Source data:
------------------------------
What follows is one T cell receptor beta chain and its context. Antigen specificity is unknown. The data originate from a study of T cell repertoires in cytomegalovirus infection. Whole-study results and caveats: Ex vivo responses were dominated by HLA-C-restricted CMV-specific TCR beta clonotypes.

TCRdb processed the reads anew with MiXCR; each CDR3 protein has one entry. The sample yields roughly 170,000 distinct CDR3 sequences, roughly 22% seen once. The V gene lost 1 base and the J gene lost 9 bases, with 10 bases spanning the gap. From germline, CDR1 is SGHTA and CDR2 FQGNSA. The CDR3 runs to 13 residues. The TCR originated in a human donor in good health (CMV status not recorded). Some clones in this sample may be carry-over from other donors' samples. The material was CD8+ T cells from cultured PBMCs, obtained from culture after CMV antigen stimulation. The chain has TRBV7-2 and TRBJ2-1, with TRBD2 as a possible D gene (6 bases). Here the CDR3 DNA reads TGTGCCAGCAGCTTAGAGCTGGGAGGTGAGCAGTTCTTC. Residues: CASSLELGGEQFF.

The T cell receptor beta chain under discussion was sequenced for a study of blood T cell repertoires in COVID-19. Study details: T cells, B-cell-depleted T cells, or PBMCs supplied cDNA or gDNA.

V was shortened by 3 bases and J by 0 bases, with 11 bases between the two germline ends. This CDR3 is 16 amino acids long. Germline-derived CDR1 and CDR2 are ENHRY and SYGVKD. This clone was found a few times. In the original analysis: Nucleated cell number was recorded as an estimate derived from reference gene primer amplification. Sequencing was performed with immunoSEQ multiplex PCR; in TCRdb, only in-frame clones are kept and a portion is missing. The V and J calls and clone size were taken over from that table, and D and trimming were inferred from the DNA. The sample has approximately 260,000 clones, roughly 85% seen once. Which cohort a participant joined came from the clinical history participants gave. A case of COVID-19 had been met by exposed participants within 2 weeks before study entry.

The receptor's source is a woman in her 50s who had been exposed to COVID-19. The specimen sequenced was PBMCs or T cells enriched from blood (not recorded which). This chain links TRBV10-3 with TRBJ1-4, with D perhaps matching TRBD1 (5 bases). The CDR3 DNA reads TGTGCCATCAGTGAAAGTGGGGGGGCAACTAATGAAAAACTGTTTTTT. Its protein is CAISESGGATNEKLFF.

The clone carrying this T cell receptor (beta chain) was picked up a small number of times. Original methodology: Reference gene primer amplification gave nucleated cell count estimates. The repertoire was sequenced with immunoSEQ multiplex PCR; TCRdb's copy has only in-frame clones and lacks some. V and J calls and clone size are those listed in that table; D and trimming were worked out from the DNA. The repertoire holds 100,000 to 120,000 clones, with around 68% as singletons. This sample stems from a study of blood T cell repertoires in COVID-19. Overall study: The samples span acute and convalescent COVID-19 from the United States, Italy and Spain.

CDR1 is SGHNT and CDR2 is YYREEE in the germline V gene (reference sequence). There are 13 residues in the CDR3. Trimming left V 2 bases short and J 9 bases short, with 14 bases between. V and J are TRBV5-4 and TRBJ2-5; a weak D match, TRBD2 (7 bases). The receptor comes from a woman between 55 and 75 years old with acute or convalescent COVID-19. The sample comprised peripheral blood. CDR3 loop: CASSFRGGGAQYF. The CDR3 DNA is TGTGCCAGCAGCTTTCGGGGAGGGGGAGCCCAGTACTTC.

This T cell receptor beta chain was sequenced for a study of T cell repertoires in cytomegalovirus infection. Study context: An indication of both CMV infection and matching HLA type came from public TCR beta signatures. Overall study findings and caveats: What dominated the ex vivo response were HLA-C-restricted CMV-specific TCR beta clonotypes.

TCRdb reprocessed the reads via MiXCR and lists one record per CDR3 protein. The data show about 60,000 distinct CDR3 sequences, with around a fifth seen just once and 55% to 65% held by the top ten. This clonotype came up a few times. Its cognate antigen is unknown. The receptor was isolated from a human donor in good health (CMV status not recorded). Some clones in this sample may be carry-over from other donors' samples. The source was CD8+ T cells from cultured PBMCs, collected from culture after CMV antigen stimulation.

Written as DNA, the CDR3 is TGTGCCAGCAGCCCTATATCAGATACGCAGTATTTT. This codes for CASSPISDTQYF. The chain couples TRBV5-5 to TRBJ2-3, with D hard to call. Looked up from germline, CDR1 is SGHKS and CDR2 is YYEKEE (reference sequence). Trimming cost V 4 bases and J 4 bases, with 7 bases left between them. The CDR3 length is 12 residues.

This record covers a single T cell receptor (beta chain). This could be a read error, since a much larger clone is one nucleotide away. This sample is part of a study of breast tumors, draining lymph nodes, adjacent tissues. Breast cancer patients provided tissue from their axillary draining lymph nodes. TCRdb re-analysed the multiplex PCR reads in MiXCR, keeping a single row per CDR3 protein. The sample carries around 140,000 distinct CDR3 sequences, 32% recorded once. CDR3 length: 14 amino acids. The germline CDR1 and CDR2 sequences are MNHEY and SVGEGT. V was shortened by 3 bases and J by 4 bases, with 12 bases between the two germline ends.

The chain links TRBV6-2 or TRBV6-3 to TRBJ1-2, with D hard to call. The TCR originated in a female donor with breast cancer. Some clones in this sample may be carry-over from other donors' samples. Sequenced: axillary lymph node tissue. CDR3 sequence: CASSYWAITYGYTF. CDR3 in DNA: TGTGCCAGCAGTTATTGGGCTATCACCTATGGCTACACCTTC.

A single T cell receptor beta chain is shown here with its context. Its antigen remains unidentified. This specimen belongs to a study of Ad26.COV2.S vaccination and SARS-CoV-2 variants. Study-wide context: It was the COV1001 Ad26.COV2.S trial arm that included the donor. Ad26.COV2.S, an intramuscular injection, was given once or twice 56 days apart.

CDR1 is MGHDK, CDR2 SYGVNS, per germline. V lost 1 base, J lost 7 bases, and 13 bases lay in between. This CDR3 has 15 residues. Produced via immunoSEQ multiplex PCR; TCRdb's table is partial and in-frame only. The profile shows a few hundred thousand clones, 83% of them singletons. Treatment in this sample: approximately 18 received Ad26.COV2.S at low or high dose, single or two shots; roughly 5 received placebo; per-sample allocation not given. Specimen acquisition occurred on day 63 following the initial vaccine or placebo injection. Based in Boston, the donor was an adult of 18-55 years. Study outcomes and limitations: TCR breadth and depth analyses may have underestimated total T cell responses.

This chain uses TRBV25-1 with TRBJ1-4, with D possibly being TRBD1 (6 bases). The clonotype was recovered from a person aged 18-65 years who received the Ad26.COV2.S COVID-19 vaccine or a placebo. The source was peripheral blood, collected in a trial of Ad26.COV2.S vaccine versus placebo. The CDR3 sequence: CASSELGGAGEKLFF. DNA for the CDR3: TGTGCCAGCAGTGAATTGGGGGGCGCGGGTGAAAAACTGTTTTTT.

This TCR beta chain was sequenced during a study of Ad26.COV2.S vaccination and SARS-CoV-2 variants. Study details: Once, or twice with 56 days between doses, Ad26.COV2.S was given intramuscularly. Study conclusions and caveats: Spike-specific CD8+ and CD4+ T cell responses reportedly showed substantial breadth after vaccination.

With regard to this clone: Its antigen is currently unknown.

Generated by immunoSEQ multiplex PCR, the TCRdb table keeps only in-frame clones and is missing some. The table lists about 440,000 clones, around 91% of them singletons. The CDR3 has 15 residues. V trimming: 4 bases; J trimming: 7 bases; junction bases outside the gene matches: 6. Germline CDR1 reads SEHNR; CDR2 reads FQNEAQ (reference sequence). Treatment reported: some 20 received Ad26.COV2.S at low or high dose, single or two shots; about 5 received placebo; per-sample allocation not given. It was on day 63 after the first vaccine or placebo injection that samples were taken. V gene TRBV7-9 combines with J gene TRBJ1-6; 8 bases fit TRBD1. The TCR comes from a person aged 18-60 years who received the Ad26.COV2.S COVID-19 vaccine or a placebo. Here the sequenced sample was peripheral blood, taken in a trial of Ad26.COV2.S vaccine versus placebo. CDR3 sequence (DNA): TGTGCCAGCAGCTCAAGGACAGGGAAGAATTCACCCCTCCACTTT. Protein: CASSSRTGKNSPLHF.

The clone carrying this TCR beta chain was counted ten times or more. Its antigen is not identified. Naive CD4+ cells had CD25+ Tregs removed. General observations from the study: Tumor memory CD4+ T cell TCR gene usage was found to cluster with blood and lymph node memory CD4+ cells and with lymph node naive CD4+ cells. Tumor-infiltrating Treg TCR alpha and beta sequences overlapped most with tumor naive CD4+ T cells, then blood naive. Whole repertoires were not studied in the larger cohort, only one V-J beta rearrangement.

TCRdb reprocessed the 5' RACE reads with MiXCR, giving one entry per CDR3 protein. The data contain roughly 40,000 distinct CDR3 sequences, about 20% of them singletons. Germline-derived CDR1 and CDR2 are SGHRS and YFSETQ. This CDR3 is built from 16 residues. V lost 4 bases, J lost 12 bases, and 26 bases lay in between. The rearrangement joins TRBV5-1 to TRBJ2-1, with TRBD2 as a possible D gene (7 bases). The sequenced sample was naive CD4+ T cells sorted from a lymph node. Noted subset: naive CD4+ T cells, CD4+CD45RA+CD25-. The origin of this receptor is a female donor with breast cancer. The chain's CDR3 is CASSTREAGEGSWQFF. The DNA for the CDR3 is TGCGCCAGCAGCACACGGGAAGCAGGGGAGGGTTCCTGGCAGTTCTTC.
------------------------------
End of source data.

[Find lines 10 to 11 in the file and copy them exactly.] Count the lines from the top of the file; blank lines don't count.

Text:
Written as DNA, the CDR3 is TGTGCCAGCAGCCCTATATCAGATACGCAGTATTTT. This codes for CASSPISDTQYF. The chain couples TRBV5-5 to TRBJ2-3, with D hard to call. Looked up from germline, CDR1 is SGHKS and CDR2 is YYEKEE (reference sequence). Trimming cost V 4 bases and J 4 bases, with 7 bases left between them. The CDR3 length is 12 residues.

This record covers a single T cell receptor (beta chain). This could be a read error, since a much larger clone is one nucleotide away. This sample is part of a study of breast tumors, draining lymph nodes, adjacent tissues. Breast cancer patients provided tissue from their axillary draining lymph nodes. TCRdb re-analysed the multiplex PCR reads in MiXCR, keeping a single row per CDR3 protein. The sample carries around 140,000 distinct CDR3 sequences, 32% recorded once. CDR3 length: 14 amino acids. The germline CDR1 and CDR2 sequences are MNHEY and SVGEGT. V was shortened by 3 bases and J by 4 bases, with 12 bases between the two germline ends.